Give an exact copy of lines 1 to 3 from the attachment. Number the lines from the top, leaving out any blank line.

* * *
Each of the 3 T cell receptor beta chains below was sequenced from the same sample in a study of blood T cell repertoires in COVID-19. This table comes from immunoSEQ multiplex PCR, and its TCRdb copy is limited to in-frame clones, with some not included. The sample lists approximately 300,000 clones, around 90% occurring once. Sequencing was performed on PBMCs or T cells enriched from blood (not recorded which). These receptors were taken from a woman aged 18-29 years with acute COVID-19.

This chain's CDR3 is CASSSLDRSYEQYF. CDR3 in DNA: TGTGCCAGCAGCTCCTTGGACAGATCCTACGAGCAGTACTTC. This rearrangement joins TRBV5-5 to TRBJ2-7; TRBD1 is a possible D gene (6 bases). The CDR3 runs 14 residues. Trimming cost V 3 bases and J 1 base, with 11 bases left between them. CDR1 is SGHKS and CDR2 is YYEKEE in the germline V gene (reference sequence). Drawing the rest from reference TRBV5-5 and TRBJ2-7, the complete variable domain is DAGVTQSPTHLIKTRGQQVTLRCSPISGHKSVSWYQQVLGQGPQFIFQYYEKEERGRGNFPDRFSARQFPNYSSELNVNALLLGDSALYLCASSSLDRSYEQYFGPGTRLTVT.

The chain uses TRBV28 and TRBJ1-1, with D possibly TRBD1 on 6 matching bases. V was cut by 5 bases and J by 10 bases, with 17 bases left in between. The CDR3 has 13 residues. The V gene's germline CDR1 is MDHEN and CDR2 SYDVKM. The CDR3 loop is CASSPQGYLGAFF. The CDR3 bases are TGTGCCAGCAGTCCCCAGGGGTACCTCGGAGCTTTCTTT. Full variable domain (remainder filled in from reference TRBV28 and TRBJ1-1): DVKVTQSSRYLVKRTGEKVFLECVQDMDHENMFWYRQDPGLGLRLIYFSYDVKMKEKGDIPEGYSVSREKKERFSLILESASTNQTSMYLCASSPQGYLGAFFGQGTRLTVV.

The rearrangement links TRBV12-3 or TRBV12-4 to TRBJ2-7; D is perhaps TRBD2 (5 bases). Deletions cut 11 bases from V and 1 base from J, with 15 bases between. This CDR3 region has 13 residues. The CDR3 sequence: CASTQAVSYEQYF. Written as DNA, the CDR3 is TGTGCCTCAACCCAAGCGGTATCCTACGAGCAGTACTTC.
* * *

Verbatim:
Each of the 3 T cell receptor beta chains below was sequenced from the same sample in a study of blood T cell repertoires in COVID-19. This table comes from immunoSEQ multiplex PCR, and its TCRdb copy is limited to in-frame clones, with some not included. The sample lists approximately 300,000 clones, around 90% occurring once. Sequencing was performed on PBMCs or T cells enriched from blood (not recorded which). These receptors were taken from a woman aged 18-29 years with acute COVID-19.

This chain's CDR3 is CASSSLDRSYEQYF. CDR3 in DNA: TGTGCCAGCAGCTCCTTGGACAGATCCTACGAGCAGTACTTC. This rearrangement joins TRBV5-5 to TRBJ2-7; TRBD1 is a possible D gene (6 bases). The CDR3 runs 14 residues. Trimming cost V 3 bases and J 1 base, with 11 bases left between them. CDR1 is SGHKS and CDR2 is YYEKEE in the germline V gene (reference sequence). Drawing the rest from reference TRBV5-5 and TRBJ2-7, the complete variable domain is DAGVTQSPTHLIKTRGQQVTLRCSPISGHKSVSWYQQVLGQGPQFIFQYYEKEERGRGNFPDRFSARQFPNYSSELNVNALLLGDSALYLCASSSLDRSYEQYFGPGTRLTVT.

The chain uses TRBV28 and TRBJ1-1, with D possibly TRBD1 on 6 matching bases. V was cut by 5 bases and J by 10 bases, with 17 bases left in between. The CDR3 has 13 residues. The V gene's germline CDR1 is MDHEN and CDR2 SYDVKM. The CDR3 loop is CASSPQGYLGAFF. The CDR3 bases are TGTGCCAGCAGTCCCCAGGGGTACCTCGGAGCTTTCTTT. Full variable domain (remainder filled in from reference TRBV28 and TRBJ1-1): DVKVTQSSRYLVKRTGEKVFLECVQDMDHENMFWYRQDPGLGLRLIYFSYDVKMKEKGDIPEGYSVSREKKERFSLILESASTNQTSMYLCASSPQGYLGAFFGQGTRLTVV.